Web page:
I mean, we're eight months in and Android Nougat is still on just 7% of devices, so it's gonna feel like an eternity before Treble can actually have it's five minutes of fame. The problem with slow updates is usually because the burden for issuing the update usually falls on the OEM and this takes some time. That's what they are trying to do here with this separated vendor implementation, so companies like Qualcomm or Sony can keep their stuff up to date and Google can "ensure forward compatibility of the vendor implementation" as new versions of Android are ready. Before, the VI needed to be reworked after every single Android OS framework update, while from this point on that won't be the case anymore. Going by the name of Project Treble, the solution sees Google introducing a modular base to Android.
It's powered by the new Vendor Test Suite (VTS) and is conceptually similar to the Compatibility Test Suite (CTS), which lets developers write apps that work across devices running on different hardware from different manufacturers.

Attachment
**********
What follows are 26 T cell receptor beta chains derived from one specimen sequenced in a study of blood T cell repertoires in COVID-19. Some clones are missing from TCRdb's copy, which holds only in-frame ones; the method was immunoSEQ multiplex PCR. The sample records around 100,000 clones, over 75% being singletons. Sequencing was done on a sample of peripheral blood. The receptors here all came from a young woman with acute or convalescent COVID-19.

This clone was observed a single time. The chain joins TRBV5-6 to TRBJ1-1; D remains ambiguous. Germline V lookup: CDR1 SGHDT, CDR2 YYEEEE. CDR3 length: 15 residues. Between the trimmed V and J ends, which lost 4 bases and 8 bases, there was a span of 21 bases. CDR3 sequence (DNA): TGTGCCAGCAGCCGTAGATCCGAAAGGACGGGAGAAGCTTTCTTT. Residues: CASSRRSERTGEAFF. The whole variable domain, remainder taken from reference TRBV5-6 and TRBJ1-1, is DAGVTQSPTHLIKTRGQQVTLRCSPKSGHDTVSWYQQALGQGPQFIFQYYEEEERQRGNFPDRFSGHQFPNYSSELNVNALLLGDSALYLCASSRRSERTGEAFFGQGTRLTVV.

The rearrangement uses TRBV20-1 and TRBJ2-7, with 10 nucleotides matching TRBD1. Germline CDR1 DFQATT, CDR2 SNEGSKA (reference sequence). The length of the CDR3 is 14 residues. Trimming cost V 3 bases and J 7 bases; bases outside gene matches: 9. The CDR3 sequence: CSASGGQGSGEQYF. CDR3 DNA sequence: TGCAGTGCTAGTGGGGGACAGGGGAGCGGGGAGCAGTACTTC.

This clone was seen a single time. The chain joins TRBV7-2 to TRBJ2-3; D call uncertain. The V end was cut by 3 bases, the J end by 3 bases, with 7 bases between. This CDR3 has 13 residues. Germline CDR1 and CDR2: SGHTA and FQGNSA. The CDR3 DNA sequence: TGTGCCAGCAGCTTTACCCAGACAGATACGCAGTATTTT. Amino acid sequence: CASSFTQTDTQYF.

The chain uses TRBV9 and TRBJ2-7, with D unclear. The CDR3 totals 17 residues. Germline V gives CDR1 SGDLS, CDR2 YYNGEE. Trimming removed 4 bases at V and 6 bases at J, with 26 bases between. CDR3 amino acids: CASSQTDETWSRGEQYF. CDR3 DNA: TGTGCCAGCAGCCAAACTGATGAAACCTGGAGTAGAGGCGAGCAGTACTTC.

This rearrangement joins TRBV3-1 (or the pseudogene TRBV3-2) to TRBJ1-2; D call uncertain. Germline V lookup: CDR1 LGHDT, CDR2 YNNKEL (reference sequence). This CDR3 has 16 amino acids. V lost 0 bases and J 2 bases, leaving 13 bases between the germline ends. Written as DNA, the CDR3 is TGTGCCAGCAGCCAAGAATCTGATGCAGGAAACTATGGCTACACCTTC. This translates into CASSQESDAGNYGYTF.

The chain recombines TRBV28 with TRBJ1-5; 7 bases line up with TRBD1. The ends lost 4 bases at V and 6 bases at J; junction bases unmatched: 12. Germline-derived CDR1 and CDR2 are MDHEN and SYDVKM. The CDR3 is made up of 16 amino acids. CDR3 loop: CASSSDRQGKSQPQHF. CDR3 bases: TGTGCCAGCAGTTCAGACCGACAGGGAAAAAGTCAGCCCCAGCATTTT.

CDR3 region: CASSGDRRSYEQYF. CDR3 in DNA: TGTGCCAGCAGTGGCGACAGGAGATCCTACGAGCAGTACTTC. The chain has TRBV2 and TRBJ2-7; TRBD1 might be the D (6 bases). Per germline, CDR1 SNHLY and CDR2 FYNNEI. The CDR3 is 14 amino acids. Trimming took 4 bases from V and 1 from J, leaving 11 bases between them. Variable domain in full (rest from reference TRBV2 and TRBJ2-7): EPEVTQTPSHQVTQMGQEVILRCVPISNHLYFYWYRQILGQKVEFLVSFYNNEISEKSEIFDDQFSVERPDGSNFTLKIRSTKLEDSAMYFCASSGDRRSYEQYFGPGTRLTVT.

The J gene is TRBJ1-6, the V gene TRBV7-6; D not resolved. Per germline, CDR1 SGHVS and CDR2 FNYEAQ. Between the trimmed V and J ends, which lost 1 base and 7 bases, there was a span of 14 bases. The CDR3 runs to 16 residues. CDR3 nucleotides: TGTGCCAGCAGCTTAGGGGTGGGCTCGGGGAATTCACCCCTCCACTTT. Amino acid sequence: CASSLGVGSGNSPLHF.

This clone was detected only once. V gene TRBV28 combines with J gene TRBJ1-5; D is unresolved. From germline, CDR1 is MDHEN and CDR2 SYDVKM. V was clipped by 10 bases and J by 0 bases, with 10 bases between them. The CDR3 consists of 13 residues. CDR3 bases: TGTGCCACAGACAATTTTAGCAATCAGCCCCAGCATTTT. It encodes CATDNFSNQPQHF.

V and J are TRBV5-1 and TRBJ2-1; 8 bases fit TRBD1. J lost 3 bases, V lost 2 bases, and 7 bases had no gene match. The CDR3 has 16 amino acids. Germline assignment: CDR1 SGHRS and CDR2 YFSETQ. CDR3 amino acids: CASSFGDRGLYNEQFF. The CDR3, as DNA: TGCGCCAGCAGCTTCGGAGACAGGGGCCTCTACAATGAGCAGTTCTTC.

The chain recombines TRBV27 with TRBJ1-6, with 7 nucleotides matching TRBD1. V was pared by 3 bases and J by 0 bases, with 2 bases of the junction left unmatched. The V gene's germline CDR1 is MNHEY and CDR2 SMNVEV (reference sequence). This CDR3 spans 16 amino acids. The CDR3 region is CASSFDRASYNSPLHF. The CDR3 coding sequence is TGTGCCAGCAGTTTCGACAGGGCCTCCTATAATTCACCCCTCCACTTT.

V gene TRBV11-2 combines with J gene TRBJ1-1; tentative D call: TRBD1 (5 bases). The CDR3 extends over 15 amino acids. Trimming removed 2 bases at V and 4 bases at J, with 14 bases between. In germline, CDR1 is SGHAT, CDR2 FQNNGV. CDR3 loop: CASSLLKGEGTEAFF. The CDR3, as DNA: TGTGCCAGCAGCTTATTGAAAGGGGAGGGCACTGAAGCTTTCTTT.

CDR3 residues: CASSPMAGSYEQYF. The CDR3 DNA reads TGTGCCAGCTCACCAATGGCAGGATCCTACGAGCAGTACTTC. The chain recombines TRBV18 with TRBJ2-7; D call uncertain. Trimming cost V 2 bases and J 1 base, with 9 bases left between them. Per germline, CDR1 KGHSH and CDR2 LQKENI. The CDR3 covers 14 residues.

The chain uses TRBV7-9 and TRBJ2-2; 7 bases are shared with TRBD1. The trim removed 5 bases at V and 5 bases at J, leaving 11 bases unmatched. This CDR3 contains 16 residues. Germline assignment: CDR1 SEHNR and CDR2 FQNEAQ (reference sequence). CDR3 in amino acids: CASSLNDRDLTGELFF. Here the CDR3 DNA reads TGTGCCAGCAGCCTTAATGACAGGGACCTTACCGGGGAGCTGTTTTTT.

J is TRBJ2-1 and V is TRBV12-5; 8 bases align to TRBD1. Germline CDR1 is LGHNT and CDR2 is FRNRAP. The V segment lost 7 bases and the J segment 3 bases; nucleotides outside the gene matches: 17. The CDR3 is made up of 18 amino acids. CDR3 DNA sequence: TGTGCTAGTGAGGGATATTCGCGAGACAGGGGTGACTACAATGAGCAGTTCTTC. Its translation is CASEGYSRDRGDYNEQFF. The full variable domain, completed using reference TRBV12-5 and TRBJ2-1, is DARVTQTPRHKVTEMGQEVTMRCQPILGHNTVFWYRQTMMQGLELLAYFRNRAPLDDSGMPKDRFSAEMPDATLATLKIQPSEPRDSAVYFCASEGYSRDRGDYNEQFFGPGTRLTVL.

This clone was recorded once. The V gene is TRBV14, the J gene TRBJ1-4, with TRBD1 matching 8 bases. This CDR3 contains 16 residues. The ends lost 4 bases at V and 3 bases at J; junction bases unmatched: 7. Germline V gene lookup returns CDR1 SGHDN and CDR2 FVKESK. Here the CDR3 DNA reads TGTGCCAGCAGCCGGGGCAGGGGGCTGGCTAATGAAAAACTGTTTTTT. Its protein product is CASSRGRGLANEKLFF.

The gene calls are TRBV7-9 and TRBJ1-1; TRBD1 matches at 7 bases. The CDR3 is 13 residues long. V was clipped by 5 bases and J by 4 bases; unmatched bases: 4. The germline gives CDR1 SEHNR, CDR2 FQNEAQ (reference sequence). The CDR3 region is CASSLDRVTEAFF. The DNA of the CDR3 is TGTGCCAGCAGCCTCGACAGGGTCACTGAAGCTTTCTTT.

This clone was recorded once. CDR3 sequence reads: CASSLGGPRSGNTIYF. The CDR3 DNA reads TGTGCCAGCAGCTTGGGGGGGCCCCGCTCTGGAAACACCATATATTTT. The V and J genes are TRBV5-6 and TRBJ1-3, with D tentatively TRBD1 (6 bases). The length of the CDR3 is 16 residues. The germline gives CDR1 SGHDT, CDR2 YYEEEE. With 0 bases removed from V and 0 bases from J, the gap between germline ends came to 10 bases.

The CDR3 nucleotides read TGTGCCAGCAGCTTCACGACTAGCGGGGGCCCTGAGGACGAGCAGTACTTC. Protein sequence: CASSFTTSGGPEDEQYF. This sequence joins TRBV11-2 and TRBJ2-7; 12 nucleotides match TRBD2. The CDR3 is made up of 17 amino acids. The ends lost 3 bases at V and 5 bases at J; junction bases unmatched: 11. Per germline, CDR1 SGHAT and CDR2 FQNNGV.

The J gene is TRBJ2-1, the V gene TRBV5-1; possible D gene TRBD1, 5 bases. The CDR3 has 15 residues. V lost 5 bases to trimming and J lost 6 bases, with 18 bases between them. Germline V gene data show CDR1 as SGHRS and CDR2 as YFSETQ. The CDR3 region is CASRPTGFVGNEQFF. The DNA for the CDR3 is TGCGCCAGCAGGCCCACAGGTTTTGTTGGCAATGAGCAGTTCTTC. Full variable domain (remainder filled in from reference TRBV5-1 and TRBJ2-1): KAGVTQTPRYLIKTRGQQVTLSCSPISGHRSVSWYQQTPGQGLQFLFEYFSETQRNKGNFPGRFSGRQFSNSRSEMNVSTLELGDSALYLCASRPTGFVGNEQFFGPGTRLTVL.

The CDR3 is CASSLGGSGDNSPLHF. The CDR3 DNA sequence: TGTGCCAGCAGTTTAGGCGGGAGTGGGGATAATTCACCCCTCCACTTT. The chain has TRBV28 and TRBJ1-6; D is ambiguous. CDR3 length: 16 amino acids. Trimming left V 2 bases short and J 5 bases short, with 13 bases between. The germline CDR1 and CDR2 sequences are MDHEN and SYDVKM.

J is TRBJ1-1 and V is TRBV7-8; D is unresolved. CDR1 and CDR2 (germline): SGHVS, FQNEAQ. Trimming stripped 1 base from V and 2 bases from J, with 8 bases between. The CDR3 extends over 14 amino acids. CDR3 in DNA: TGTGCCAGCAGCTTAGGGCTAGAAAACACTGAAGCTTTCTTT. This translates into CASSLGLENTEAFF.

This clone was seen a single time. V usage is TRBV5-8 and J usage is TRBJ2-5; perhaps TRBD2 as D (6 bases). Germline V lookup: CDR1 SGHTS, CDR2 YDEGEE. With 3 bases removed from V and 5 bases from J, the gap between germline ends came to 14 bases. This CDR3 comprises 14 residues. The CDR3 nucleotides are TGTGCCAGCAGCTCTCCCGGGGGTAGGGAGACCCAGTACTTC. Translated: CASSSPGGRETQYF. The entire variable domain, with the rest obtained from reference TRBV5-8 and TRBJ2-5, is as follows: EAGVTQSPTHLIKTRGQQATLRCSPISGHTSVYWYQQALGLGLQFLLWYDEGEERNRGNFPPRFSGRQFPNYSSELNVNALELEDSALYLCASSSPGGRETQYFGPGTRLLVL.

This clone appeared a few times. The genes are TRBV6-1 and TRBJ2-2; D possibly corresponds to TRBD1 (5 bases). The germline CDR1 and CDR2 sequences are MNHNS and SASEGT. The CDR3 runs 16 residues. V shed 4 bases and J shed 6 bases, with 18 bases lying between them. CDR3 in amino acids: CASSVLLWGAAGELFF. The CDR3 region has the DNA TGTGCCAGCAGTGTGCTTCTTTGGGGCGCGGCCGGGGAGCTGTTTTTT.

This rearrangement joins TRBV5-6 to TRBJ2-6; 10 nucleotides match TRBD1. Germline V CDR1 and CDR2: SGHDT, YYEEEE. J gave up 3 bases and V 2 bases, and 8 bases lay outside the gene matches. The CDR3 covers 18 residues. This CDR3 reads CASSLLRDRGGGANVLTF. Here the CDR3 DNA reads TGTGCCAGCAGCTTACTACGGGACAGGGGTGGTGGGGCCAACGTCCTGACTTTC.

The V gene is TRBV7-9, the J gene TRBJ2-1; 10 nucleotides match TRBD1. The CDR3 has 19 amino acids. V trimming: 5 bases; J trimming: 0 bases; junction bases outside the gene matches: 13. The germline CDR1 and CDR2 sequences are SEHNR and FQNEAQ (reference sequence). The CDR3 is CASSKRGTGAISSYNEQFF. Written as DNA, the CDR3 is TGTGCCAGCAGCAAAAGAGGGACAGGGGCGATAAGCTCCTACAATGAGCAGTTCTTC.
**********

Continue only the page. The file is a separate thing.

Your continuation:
Google today announced Project Treble, which the company says should make it easier for other device makers to update their phones.
In addition to the architectural changes, we're working with our silicon and device partners to take their code changes, such as features for a carrier network in a specific country, and move them into the common Android Open Source Project (AOSP) codebase.
The bulletin also assures Android users that the Android Security team are regularly monitoring potential abuses with Verify Apps and SafetyNet, which work by warning users of Potentially Harmful Applications. It's only that, with Project Treble, no additional work will be required from silicon manufacturers before a device maker can get into that process. "In fact, the new Project Treble architecture is already running on the Developer Preview of O for Pixel phones".
The compete set of Project Treble's documentation will be published along with the launch of Android O, sometime later this season. It is now unclear whether manufacturers will still need to update Android's code for each device, or if Project Treble will do the work for them.